The other day, at coffee, Hannah reminded me that artists work in series.  She was talking about her own work—completing a couple of big commissions and her show at the Pence Gallery that I was about to see.  She was in-between projects and inspiration.  She knew it and was trying to tolerate the patience with oneself it requires to incubate the next thing—the next series.  She can feel it changing, but she doesn’t yet know how.

 

As a therapist, my art has been with clients and they’ve come in a series. For I really do believe that therapists are artists and therapy is an art form. Foster kids, families, juvenile sex offenders, teens, therapists…..each time I began a new job or focused my work on a specific population, I was starting a new series.

 

It all sounds really creative and full of flow.  From one job to another, one client population to the next.  Each series building on the last.  New learning, new excitement, a path of curiosity fulfilled.

 

That’s not how it feels.  As Hannah described her own struggles with allowing herself to incubate instead of forcing her next series to come, I had the flash of recognition in my own life.  I’m packing up my office, my home, everything I own, and moving across state lines.  This series has ended—the one that took me all over the country to train therapists to use art in their work, the one that allowed me to work with those difficult teens who spoke through their art like they’d never spoken to a therapist before, the one that brought me groups of passionate therapists who wanted to excavate their souls and share because their well-being depended on it.  I’m closing up shop.  And, like Hannah, I know I have to give room for the next thing to show up.  There’s another series out there for me, but there is no menu from which I can pick ‘what looks good tonight’.  It needs to incubate inside me.  I need to wait for the idea.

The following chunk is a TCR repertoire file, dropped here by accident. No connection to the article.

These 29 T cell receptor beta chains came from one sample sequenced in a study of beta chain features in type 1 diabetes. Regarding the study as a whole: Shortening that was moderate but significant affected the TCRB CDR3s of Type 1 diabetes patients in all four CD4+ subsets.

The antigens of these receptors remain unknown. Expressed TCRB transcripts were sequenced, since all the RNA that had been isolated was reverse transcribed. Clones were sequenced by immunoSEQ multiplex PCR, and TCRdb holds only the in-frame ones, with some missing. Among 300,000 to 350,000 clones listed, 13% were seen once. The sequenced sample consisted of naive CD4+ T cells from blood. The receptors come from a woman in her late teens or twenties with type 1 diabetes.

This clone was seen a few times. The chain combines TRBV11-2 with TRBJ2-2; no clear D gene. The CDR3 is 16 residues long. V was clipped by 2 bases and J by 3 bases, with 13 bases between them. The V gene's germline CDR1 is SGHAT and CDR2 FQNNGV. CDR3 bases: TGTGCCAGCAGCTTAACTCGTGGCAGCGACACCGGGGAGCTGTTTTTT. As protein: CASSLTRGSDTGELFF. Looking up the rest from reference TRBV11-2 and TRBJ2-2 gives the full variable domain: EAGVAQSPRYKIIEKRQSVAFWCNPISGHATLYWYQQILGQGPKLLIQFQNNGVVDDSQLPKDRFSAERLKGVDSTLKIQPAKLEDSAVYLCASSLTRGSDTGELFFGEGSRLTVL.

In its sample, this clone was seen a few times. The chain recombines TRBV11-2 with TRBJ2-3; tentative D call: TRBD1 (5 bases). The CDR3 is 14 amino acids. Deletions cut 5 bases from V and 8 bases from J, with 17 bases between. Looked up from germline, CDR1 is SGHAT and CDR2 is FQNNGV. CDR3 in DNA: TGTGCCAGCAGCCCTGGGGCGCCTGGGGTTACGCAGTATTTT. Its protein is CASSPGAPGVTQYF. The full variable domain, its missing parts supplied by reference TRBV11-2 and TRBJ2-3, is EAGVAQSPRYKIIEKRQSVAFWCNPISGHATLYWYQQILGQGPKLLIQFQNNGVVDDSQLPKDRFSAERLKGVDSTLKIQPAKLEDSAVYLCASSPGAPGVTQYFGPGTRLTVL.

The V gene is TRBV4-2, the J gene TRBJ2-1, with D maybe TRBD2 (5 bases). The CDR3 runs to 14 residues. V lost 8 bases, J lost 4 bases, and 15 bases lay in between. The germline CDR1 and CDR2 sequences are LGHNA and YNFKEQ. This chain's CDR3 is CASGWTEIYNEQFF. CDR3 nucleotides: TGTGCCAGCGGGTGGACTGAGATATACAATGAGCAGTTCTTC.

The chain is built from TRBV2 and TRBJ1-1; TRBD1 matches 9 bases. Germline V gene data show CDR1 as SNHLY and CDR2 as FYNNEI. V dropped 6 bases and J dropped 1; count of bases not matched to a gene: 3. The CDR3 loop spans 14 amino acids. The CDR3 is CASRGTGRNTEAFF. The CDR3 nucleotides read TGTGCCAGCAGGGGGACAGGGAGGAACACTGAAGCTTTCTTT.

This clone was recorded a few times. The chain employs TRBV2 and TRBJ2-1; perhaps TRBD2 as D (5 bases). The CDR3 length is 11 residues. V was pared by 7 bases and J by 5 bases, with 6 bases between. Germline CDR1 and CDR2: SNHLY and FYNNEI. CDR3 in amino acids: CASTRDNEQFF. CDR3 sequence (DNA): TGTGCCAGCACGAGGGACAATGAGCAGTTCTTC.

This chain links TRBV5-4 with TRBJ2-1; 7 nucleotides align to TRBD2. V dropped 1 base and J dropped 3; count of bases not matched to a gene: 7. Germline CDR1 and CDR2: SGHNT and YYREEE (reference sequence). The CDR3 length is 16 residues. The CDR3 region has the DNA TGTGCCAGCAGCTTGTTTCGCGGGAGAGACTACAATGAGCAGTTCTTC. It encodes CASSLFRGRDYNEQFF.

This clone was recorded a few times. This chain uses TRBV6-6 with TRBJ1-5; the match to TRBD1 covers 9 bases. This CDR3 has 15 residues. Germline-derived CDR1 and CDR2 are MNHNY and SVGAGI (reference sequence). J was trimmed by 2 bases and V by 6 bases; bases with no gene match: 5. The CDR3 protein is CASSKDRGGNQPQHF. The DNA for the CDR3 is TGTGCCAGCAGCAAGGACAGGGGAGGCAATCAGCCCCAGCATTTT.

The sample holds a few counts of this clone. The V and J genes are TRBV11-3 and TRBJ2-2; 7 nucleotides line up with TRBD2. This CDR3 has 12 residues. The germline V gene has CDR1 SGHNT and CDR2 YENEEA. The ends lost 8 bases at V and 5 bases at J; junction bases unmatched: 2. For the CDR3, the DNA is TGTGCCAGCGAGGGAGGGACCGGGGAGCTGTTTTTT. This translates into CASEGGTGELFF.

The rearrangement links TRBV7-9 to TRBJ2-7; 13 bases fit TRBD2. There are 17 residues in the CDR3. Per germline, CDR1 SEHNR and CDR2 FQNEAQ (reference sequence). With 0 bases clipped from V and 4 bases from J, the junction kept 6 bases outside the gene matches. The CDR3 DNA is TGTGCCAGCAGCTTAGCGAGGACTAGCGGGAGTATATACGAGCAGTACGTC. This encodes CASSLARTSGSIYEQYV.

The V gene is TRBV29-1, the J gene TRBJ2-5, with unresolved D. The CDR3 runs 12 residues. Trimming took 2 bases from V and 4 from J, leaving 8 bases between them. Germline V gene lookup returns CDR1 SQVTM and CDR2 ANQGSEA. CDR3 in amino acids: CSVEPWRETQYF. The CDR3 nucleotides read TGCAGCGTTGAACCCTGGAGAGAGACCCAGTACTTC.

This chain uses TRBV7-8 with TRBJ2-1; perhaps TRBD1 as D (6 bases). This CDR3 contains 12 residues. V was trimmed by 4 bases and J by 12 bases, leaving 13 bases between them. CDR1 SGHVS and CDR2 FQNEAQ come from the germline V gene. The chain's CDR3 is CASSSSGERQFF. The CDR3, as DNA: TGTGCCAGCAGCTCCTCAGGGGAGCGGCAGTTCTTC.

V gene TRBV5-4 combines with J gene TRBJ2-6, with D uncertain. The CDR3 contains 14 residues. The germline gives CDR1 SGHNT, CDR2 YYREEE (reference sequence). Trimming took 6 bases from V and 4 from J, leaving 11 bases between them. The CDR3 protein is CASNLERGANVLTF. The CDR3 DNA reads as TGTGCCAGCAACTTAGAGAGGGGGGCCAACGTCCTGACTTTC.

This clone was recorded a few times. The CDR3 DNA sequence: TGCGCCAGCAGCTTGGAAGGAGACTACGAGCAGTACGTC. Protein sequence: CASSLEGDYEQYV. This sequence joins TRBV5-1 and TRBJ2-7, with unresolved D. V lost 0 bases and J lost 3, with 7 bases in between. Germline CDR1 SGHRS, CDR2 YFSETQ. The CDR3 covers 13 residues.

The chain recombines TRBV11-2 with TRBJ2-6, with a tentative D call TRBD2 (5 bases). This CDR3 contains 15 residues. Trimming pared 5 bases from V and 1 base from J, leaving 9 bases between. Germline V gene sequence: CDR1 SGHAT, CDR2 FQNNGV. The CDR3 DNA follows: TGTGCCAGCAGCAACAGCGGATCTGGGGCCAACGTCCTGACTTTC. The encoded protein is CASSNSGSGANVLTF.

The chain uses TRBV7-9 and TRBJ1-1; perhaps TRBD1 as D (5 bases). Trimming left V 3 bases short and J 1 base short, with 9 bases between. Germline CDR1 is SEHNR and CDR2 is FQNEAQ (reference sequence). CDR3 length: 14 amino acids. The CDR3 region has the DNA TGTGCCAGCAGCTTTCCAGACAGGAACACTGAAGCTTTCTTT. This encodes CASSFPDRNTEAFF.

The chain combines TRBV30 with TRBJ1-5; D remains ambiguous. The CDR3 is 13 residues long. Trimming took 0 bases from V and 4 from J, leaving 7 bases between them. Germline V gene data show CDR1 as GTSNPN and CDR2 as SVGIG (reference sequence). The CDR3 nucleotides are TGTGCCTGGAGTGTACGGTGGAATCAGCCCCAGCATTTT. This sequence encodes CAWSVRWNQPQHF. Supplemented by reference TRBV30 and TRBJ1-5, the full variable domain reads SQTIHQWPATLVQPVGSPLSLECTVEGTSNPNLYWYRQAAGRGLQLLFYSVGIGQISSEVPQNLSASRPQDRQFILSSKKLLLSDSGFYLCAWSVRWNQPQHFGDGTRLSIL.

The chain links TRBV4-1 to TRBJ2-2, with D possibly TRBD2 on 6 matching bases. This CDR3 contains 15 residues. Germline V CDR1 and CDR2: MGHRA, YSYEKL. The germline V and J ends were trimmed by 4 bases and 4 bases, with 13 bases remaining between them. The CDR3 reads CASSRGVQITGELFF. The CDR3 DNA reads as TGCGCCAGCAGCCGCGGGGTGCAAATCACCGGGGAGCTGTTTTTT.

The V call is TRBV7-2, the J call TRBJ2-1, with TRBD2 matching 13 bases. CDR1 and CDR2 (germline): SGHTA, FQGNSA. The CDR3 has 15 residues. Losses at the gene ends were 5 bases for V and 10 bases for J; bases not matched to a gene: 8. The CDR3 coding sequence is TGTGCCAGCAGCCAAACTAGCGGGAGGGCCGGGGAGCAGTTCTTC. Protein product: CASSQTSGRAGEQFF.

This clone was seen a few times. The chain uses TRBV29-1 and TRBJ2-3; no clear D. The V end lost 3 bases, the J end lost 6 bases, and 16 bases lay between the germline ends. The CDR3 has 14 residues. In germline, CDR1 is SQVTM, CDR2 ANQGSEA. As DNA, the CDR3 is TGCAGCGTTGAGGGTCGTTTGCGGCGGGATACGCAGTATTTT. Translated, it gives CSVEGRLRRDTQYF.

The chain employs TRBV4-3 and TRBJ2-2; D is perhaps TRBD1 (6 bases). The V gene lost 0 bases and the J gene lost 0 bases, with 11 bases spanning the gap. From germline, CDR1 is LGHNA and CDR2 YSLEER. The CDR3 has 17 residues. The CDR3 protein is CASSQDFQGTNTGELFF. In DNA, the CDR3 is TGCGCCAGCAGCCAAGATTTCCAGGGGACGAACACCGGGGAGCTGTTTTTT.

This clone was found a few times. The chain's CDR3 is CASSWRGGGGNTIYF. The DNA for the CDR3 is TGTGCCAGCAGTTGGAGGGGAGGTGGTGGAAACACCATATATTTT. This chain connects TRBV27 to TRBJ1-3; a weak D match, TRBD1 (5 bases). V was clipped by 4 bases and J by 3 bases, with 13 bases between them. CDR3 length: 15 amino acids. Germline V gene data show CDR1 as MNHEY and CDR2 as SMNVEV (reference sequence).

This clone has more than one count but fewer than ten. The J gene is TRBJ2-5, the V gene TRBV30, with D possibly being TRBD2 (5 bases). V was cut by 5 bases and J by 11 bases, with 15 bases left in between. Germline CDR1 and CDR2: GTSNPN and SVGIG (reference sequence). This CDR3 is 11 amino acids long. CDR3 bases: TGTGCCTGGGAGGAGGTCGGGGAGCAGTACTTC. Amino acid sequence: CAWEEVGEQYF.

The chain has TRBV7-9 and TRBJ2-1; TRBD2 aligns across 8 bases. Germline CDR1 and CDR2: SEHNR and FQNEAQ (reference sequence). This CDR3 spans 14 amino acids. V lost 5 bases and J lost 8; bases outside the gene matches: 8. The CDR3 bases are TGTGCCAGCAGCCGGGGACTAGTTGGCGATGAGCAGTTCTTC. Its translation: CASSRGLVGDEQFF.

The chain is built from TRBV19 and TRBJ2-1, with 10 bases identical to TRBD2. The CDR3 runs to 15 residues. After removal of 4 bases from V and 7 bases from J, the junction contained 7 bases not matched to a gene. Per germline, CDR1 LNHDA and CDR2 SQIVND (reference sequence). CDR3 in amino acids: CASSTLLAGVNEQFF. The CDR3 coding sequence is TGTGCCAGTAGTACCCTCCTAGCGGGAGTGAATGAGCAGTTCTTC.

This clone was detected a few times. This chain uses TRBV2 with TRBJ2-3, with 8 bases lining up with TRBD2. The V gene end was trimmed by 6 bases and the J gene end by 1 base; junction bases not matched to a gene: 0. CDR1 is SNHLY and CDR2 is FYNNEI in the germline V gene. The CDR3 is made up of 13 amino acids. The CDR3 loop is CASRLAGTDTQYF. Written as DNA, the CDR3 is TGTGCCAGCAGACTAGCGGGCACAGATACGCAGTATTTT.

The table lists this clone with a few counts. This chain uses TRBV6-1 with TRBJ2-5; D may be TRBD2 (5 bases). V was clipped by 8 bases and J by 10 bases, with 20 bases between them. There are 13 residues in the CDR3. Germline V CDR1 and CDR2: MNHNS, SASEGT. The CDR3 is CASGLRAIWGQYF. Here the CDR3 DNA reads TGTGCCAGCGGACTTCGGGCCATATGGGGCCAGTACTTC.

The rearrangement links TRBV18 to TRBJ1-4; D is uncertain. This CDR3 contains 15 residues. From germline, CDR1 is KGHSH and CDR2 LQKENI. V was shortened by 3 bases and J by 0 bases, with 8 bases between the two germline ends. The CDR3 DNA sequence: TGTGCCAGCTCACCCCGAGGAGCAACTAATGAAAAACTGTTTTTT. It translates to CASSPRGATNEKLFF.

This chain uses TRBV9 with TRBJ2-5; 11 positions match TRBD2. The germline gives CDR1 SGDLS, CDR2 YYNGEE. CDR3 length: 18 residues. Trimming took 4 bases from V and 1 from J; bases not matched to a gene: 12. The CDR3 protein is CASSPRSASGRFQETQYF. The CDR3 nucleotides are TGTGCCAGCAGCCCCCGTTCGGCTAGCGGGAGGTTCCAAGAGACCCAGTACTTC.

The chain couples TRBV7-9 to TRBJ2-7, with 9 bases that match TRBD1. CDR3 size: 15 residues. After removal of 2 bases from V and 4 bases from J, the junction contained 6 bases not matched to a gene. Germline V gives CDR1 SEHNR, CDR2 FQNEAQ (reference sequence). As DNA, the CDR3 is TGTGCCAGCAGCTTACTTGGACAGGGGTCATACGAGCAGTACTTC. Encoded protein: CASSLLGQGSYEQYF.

People ask me, “What are you going to do once you get moved?”  They want to hear about my next idea, my next endeavor, my next series.  They know I am a manifester.  I create things and invite people to participate and it is wonderful.  They want more from me.  They can’t wait.